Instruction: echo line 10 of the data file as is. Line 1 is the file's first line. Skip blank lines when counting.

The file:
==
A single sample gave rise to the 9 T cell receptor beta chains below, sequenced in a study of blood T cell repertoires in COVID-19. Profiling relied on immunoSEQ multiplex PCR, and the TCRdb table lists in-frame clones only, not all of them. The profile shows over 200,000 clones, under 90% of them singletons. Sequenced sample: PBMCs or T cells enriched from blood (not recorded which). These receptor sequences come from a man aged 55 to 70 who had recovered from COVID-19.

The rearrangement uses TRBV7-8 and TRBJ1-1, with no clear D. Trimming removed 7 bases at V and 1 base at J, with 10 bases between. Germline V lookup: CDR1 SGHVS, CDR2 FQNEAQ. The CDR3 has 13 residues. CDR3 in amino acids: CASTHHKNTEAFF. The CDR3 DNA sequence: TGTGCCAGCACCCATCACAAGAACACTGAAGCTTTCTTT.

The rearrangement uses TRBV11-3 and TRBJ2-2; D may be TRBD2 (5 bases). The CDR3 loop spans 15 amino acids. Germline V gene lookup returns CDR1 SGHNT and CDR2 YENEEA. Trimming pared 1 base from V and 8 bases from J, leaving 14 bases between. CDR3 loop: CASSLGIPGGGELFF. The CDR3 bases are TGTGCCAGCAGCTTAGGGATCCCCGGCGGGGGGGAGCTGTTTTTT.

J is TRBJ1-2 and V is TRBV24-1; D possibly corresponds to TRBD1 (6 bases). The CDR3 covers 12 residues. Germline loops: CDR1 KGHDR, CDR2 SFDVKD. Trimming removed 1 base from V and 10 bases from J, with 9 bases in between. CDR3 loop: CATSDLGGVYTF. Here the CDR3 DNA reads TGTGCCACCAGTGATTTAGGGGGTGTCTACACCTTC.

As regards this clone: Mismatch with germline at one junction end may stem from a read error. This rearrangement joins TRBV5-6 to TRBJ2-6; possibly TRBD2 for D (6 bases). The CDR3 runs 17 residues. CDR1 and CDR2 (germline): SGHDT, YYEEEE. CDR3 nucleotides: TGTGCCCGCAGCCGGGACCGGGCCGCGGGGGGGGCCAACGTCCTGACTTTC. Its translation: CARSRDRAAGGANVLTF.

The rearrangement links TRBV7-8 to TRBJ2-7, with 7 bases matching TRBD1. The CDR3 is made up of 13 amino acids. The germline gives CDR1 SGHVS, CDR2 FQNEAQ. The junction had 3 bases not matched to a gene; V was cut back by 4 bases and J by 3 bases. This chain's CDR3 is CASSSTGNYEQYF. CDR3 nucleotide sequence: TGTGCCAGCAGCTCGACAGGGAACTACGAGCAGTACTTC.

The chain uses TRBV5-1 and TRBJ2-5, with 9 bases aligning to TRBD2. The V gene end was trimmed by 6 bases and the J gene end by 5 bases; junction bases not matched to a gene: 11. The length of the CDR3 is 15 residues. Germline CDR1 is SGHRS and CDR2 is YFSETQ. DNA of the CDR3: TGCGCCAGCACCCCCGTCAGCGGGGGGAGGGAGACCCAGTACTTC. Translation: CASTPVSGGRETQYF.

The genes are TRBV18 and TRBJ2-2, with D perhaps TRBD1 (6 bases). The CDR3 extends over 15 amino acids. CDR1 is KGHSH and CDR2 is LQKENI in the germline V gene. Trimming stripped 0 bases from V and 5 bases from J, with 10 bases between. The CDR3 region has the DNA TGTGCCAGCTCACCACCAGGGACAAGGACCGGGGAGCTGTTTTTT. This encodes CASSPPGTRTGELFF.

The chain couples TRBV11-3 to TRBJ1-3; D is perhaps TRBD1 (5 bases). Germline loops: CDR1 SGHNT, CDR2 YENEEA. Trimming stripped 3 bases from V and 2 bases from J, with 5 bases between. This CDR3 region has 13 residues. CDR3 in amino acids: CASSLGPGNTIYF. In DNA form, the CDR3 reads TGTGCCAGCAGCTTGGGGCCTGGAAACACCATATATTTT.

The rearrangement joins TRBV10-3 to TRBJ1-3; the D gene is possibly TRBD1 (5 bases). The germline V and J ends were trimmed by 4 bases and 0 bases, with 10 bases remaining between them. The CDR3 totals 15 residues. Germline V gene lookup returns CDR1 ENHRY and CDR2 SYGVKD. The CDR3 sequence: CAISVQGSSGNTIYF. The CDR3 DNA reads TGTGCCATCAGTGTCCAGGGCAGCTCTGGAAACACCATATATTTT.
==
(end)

The rearrangement joins TRBV10-3 to TRBJ1-3; the D gene is possibly TRBD1 (5 bases). The germline V and J ends were trimmed by 4 bases and 0 bases, with 10 bases remaining between them. The CDR3 totals 15 residues. Germline V gene lookup returns CDR1 ENHRY and CDR2 SYGVKD. The CDR3 sequence: CAISVQGSSGNTIYF. The CDR3 DNA reads TGTGCCATCAGTGTCCAGGGCAGCTCTGGAAACACCATATATTTT.